GMOs -- aka genetically modified organisms -- weren't on GMO OMG filmmaker Jeremy Seifert's radar till he and his wife Jen became parents and assumed the awesome responsibility of nourishing three young children. How much genetically modified food were they unknowingly feeding their kids? Are these foods safe to eat? Are GM crops safe to grow?
His young son Finn, meanwhile, had developed a fascination for seeds at the age of three, learning to write by copying the names of seed varieties from the Seed Savers Exchange catalogue. Finn, now six, shares the mathematical marvel contained in every seed: "Every time you just plant one seed, it grows into a plant and produces, like, thousands of seeds -- it's crazy!"
Finn's wonder "filled me with wonder," Seifert says. But when he saw images of Haitian farmers burning seeds that Monsanto had donated after the 2010 Haiti earthquake, Seifert was filled with a darker wonder. What could compel people in such a devastated region to so vehemently reject this apparent offer of aid?
As Seifert came to understand the roots of the protest -- the farmers' rejection of hybrid seeds that would require them to abandon the centuries-old tradition of saving seeds from each year's crop to plant the following season -- he remarked that our own culture has unthinkingly relinquished that tradition:
They were fighting for something that we had lost without even knowing that we were giving it up. They believe that the seeds of life are the common inheritance of all humanity, as numerous and diverse as the stars above, owned by none and shared by all.
Seifert grew obsessed, and embarked -- with his adorably tousled toddlers often in tow -- on the fact-finding mission documented in GMO OMG. It's hard not to get distracted by the trio of messy manes sported by Seifert, Finn and little brother Scout: not since A Hard Days' Night has the world seen such an impressive crop of mop-tops. (Baby sister Pearl is relatively bald, by comparison, while wife and mother Jen's perfectly fine head of hair is mostly pulled back into a ponytail, thereby relegated to a supporting role).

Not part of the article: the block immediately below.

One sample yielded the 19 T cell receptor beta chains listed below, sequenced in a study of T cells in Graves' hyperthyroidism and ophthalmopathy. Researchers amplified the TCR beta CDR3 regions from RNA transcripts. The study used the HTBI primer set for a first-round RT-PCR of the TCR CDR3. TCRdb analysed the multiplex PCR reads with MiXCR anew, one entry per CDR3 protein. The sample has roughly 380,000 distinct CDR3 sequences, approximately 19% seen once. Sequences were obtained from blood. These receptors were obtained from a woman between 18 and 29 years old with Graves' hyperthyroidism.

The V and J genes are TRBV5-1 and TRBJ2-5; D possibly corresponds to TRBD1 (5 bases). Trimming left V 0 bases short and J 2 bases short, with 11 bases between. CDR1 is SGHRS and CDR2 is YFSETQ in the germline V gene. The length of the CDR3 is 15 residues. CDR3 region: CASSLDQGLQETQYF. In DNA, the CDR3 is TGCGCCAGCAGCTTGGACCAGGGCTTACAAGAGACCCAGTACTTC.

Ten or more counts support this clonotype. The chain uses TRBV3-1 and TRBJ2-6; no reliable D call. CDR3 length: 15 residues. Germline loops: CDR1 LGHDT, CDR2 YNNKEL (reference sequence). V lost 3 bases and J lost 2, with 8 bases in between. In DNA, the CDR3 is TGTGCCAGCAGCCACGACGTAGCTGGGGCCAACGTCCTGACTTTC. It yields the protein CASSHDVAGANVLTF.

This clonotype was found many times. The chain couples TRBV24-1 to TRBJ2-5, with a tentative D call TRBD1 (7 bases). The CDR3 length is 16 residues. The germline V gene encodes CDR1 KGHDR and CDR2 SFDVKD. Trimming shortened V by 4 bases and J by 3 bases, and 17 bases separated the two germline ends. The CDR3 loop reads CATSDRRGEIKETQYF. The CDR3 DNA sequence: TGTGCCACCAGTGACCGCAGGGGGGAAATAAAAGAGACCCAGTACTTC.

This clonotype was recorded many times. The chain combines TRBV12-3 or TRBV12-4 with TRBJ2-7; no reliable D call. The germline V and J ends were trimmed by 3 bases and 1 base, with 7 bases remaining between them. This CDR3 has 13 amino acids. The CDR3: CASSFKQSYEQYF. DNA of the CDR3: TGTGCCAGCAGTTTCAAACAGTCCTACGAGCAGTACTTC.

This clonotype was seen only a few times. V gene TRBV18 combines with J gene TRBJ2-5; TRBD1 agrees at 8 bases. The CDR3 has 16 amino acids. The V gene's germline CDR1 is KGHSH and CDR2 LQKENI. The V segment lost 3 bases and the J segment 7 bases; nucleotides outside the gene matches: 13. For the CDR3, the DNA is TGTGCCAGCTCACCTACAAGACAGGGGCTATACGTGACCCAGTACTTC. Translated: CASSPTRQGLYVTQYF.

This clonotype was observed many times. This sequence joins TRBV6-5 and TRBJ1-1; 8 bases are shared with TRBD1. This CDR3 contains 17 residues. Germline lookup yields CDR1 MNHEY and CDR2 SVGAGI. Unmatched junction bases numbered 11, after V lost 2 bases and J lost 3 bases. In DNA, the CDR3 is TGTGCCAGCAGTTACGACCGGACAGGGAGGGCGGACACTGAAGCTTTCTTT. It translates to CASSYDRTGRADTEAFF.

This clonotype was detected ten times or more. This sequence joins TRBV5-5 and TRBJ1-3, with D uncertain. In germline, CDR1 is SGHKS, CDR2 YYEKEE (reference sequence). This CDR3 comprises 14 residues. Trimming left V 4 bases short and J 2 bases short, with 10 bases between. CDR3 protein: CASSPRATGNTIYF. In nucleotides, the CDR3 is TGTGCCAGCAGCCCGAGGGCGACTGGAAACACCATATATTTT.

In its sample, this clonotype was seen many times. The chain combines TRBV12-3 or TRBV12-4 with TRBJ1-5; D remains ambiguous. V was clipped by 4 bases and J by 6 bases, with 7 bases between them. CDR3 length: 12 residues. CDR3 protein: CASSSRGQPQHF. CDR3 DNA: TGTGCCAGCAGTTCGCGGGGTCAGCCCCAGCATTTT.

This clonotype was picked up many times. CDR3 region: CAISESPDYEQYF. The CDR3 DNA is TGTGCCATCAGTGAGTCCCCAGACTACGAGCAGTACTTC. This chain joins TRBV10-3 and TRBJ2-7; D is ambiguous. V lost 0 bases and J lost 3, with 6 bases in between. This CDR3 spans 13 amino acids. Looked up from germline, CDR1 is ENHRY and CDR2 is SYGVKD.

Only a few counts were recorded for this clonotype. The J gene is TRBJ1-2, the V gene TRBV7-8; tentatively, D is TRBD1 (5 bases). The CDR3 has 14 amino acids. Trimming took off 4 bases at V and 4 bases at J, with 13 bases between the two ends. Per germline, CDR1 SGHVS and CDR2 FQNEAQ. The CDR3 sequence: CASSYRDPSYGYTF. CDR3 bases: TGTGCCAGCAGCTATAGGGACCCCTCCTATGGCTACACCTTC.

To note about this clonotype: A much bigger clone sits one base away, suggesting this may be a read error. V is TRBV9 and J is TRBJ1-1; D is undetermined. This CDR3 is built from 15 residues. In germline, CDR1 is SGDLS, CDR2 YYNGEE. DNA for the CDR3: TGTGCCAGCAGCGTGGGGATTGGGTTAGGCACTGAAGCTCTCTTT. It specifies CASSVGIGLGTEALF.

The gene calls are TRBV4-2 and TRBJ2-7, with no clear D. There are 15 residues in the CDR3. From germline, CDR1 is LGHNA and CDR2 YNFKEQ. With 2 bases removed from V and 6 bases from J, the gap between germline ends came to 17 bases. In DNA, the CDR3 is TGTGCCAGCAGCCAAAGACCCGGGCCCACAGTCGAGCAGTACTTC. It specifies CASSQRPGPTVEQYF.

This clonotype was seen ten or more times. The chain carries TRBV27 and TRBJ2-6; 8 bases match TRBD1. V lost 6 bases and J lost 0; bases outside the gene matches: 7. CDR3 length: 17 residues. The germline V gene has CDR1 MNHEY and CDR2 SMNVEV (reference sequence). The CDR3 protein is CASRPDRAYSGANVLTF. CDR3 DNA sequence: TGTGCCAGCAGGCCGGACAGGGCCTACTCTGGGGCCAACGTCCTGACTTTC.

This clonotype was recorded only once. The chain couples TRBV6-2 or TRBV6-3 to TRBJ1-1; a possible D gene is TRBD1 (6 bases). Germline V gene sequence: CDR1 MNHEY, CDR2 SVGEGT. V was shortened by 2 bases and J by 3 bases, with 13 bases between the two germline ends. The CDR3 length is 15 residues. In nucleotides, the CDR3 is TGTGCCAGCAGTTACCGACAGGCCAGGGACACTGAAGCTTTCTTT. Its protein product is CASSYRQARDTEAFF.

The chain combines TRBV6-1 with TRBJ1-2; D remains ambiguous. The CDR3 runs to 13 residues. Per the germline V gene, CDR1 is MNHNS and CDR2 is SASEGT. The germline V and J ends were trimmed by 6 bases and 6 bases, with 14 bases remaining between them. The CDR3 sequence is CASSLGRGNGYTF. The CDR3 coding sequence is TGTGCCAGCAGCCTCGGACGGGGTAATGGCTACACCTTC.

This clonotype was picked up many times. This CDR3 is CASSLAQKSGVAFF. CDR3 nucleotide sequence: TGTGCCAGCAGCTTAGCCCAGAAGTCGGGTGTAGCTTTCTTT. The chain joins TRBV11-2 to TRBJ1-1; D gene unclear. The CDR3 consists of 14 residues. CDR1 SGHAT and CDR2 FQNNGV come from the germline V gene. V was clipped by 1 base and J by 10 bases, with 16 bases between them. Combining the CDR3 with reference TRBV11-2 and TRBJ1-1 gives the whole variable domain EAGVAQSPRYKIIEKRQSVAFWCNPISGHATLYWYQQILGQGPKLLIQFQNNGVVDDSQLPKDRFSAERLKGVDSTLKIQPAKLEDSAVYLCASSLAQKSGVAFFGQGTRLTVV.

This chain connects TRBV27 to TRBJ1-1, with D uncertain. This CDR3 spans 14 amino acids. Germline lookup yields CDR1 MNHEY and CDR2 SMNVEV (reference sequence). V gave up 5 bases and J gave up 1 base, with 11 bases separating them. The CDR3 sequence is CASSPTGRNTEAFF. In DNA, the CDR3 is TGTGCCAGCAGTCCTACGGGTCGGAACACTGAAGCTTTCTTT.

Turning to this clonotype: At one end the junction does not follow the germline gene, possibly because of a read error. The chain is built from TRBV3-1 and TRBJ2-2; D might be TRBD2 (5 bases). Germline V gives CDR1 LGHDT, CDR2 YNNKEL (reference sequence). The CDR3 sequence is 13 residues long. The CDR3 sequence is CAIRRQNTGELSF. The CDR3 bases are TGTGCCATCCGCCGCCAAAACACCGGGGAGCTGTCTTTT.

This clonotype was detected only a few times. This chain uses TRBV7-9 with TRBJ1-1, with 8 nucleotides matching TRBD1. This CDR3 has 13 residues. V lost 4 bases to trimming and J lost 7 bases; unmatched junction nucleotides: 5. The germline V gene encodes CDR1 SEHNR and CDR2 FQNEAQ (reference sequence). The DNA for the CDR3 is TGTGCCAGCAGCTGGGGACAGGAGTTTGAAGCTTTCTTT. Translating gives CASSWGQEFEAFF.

I'm not mocking Seifert and his family. I was moved by the earnestness with which Seifert approaches this incredibly complex and weighty subject, and his genuine desire to communicate the issues around GMOs in a simple -- but not simplistic -- way. That's a tall order, and Seifert sometimes gets lost in the (super)weeds in his efforts to lighten things up with a little humor, most notably a misguided madcap romp through a field of GM corn that's more Fab Four than Michael Moore. But donning hazmat suits to frolic amongst the stalks of GM feed corn, however tongue-in-cheek the scene was intended, plays into the hands of the pro-biotech boosters who point to this sort of thing as evidence that the anti-GMO crowd resorts to hyperbole and hysteria.
A more effective glimpse at the perils of biotech-based agriculture comes via a visit to a farmer who extolls the virtues of GMO crops while blithely pouring massive amounts of the highly toxic weed killer Atrazine (still the most widely used herbicide in the U.S., even though it's banned in Europe) onto his fields. Atrazine is a suspected endocrine disruptor which seeps into our drinking water, in some places far exceeding supposedly safe levels of contamination. And, as GMO crops spur the growth of more and more herbicide-resistant weeds, farmers find themselves trapped in a vicious cycle requiring the application of even more herbicides.